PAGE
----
A Quick History of Europe

Europe, a continent of rich and diverse history that will soon be home to 32 more Canadians - at least for the next 4 weeks. During the Victoria portion of our field school, we were fortunate enough to have two UVic professors come in and teach us about Europe; Dr. Valerie D'Erman and Dr. Emmanuel Brunet-Jailly. 

But first, Cam (Dr. Owens) gave us a lecture on our destinations and showed us an abundance of maps, which naturally made the group excited since it is a geography field school after all. These maps included, but are not limited to, topics such as:

  • Population density
  • Topography
  • Word maps
  • Religion
  • Political boundaries and their changes over time
  • Physical geography


From this we gained a strong understanding of Northern Europe's current state. Some examples of what we learned are: 

  • Most people don't attend church regularly
  • The language spoken in most countries is Germanic of origin
  • Some of the countries we're going to, use the Euro (the Netherlands, Germany) and some do not (Sweden, Denmark)
  • Iceland is not even a member of the E.U. (European Union)


After Cam's inspiring speech, Dr. Valerie D'Erman came and talked to us about the integration of Europe and the creation of the E.U.. The EU started as the The European Coal and Steel Community, as an effort to integrate Germany and France so that they were codependent on each other for an important military resource. This tactic was taken to reduce the chance of future war. We also learned about the technical functions of the E.U.. For example, the Commission is in charge of the overall decision making, the Council is made up of National ministers who bargain for decisions, and the Parliament, who are directly elected,can dismiss the commission. Interestingly, they sit with ideological groups instead of their country! Another interesting thing was that the E.U. might be getting too big to run democratically. The thing with supranationalism is there is really no end point... so it could keep going and going, and could potentially collapse or remain standing (the points of view depend on your own politics/opinion). Also important notes are that the E.U. can't impose any taxes, foreign aid from any of the members comes forward under the blanket of the entire E.U. and lastly the E.U. is home to free trade within it's member nations. Thanks to Dr. D'Erman's lecture, we felt more confident about our understanding of European politics but also inspired us to ask questions and learn more about the current state of the E.U. once we're over there. It would be especially interesting to note the variety in opinions of the E.U. from citizens of the different countries that we are going to, where they can see the E.U. ending up and what their thoughts are on the exclusion of some countries from the E.U. (i.e. Turkey)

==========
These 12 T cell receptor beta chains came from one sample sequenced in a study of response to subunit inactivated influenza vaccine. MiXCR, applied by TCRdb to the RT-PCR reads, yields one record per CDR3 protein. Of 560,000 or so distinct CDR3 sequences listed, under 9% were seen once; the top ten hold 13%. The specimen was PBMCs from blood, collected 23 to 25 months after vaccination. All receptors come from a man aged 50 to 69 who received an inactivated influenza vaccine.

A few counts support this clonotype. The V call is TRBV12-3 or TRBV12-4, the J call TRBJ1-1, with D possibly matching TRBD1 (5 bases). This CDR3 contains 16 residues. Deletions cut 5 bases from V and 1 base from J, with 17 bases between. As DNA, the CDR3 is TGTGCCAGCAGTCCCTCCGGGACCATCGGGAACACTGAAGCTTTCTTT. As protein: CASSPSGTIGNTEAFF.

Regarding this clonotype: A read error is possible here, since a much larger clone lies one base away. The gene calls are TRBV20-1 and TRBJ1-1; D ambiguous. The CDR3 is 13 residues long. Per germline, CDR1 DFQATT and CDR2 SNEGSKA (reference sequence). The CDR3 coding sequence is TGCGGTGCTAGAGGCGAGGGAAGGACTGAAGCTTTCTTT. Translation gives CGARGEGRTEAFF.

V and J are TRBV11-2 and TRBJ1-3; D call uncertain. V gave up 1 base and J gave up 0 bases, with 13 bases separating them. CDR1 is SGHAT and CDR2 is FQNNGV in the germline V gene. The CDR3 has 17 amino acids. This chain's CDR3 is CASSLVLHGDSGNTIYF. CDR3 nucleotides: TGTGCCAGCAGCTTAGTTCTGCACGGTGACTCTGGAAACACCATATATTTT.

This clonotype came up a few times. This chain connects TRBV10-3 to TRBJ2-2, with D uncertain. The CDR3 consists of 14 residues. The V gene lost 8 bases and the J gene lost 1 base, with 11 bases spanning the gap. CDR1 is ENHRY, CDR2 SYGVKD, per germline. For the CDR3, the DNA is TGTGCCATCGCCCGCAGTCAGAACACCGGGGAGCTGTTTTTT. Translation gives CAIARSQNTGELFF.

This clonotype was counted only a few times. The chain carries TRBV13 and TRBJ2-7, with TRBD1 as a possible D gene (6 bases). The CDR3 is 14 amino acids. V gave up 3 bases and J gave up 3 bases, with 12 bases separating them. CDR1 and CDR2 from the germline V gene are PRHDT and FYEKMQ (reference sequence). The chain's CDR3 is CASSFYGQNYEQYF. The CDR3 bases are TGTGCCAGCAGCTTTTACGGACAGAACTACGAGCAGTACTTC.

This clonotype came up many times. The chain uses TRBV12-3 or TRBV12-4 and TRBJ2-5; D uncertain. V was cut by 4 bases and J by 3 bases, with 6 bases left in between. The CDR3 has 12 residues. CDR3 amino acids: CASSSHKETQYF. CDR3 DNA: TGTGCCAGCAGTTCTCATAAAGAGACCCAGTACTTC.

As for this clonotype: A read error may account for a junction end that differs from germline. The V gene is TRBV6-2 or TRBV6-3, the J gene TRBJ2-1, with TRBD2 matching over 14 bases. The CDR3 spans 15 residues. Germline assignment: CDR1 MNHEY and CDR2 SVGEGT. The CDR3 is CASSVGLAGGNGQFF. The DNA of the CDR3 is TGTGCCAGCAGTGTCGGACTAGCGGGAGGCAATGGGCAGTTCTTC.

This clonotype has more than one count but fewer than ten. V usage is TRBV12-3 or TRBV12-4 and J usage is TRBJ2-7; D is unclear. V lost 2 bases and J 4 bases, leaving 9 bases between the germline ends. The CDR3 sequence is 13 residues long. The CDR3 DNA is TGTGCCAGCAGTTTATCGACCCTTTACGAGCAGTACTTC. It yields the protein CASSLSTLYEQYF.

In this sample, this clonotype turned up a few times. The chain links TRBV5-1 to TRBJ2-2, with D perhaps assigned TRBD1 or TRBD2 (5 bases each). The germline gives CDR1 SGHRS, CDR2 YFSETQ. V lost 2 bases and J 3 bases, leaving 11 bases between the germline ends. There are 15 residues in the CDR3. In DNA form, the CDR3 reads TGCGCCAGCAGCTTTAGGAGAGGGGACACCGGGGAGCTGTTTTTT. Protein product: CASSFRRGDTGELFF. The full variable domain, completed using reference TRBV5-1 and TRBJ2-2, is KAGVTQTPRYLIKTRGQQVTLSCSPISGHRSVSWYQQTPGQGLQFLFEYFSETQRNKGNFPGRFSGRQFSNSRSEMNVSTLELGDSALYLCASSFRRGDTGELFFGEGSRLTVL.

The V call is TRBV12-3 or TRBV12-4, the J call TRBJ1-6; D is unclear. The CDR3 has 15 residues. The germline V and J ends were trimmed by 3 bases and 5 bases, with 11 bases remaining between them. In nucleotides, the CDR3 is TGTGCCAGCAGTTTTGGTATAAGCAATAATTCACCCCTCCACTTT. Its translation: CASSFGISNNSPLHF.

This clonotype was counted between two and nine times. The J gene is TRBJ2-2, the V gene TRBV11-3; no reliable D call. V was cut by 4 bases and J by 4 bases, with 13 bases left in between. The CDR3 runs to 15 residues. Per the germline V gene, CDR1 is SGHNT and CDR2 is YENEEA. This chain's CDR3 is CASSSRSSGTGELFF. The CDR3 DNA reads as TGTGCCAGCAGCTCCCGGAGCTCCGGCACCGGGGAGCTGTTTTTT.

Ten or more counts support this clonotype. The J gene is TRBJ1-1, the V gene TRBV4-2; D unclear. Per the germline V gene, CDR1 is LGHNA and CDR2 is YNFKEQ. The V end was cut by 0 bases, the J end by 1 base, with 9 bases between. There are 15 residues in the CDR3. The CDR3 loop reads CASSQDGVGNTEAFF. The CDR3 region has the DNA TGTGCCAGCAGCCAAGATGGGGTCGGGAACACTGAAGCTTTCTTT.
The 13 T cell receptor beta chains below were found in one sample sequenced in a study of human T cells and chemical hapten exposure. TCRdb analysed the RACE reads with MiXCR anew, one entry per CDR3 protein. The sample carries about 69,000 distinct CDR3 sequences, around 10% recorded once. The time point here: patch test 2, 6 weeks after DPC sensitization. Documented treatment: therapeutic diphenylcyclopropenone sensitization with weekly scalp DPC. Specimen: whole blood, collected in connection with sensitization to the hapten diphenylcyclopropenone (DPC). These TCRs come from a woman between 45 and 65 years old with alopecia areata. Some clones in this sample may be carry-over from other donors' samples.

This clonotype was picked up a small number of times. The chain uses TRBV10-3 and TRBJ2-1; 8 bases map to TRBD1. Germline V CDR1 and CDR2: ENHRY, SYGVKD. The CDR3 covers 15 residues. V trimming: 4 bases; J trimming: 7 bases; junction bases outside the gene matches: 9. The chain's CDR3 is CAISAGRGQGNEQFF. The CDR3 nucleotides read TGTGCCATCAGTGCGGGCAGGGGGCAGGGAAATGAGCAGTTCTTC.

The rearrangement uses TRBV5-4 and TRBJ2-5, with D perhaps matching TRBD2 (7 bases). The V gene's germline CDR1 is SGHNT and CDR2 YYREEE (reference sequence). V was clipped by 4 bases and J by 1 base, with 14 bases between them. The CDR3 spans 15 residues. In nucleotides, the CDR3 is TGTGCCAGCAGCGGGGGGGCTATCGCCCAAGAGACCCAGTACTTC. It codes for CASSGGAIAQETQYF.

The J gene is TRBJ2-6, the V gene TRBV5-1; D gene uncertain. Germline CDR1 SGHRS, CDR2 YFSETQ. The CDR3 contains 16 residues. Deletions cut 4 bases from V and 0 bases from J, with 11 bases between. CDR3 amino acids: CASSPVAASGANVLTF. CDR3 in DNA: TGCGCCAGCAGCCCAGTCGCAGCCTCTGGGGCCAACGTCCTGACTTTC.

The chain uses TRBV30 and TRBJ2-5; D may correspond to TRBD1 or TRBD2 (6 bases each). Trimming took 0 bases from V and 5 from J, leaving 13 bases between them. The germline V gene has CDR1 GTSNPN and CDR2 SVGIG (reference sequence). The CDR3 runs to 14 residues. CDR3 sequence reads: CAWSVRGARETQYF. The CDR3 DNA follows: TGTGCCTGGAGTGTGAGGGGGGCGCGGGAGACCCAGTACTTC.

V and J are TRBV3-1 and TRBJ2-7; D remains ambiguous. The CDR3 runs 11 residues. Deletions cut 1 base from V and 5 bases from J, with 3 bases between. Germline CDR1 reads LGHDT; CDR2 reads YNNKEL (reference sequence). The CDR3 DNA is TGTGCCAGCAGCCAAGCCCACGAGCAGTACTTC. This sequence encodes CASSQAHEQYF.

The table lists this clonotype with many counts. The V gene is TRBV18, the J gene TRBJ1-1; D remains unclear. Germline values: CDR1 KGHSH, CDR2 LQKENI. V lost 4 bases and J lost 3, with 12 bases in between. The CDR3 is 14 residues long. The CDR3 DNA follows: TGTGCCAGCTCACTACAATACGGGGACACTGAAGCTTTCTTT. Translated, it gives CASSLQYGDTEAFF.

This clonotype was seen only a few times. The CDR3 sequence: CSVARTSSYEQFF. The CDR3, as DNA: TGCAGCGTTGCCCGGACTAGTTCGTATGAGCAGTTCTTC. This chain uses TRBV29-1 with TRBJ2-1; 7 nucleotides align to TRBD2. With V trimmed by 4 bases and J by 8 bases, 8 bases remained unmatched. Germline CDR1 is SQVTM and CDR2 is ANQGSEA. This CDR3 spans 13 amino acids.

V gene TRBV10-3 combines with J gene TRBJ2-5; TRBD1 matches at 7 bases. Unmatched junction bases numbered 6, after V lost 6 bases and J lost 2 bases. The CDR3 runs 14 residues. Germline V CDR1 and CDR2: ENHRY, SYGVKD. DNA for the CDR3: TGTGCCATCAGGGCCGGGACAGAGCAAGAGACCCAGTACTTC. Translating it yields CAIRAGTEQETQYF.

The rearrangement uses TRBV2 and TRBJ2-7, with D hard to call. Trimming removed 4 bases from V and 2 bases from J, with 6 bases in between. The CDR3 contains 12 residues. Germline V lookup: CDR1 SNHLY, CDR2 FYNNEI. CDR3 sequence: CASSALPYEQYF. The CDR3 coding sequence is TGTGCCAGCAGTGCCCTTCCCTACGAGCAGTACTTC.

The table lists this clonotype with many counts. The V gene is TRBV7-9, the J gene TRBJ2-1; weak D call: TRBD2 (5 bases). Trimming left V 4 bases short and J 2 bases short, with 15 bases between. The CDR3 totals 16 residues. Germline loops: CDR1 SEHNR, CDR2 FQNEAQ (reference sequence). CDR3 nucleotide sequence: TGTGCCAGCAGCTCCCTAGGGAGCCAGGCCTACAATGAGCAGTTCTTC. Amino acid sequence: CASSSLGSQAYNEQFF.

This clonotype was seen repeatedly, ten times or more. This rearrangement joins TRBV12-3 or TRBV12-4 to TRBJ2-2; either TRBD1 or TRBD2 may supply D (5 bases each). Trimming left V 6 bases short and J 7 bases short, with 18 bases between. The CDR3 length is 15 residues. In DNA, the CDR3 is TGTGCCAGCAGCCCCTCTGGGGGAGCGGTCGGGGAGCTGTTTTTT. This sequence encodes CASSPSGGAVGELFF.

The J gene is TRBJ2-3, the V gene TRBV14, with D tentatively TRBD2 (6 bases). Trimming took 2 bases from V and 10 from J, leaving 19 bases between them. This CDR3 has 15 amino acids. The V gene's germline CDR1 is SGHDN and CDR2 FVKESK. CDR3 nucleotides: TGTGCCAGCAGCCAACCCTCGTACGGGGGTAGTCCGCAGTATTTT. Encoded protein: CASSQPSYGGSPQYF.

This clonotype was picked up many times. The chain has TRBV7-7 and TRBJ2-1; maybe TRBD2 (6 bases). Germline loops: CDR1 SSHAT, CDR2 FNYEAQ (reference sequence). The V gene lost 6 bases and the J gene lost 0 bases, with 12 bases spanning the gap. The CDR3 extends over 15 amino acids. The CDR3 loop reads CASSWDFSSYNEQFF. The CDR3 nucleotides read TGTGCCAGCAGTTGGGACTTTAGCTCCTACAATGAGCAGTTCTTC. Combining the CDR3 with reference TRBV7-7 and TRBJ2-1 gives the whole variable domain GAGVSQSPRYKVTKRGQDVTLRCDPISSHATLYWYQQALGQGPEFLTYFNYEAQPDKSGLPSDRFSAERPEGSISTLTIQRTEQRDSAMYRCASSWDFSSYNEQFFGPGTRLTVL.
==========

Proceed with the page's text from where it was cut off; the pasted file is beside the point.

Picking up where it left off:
Lastly, Dr. Emmanuel Brunet-Jailly came and talked to us about European Cities. His lecture was structured around the academic work of Peter Hall, a British urban planning theorist. Dr. Brunet-Jailly believed that:

  • transport technology & sustainable urbanism
  • inequality
  • family & societal challenges

were the main problems that the urban order faced. Peter Hall (and Dr. Brunet-Jailly) believed that in order for a creative city to form, the city must be "disrupted" by its citizens through the use of:

  • a "deep dung of cash
  • bourgeois order
  • talent

The lecture had it's roots in the foundation of urban morphology with the importance of sewage and later transportation being the keys to a successful city. Not everyone agrees with these ideas however, as we heard a vastly different perspective earlier in the week from Mark Lakeman of Dignity Village in Oregon. 

Dr. Brunet-Jailly also talked about Hall's point of view that a city either is state run (i.e. Tokyo and European Cities) or market run (i.e. North America) which sparked some questions in our minds as whether or not these are in fact the only two possibilities of a city. What about a city led by grassroot movements? Do any of these such exist? It's questions like these that we are out to answer on our field school. Breaking down silos and making sure to engage a variety of urban interests were other key messages during the lecture d lastly, we were shown the E.U. Smart Cities program - a program which maps out and assists innovative programs across Europe that move to improve city life. This ties in well with the lesson that Europe tends to focus on urban quality while developing cities and North America takes a much more economically based approach. 

All in all, it was a incredibly informative and inspiring morning, thanks to Cam, Dr. D'Erman and Dr. Brunet-Jailly! With this knowledge, we feel prepared to broaden our horizons even more as we head out on this adventure. 


3800 Finnerty Road
Victoria, BC V8P 5C2


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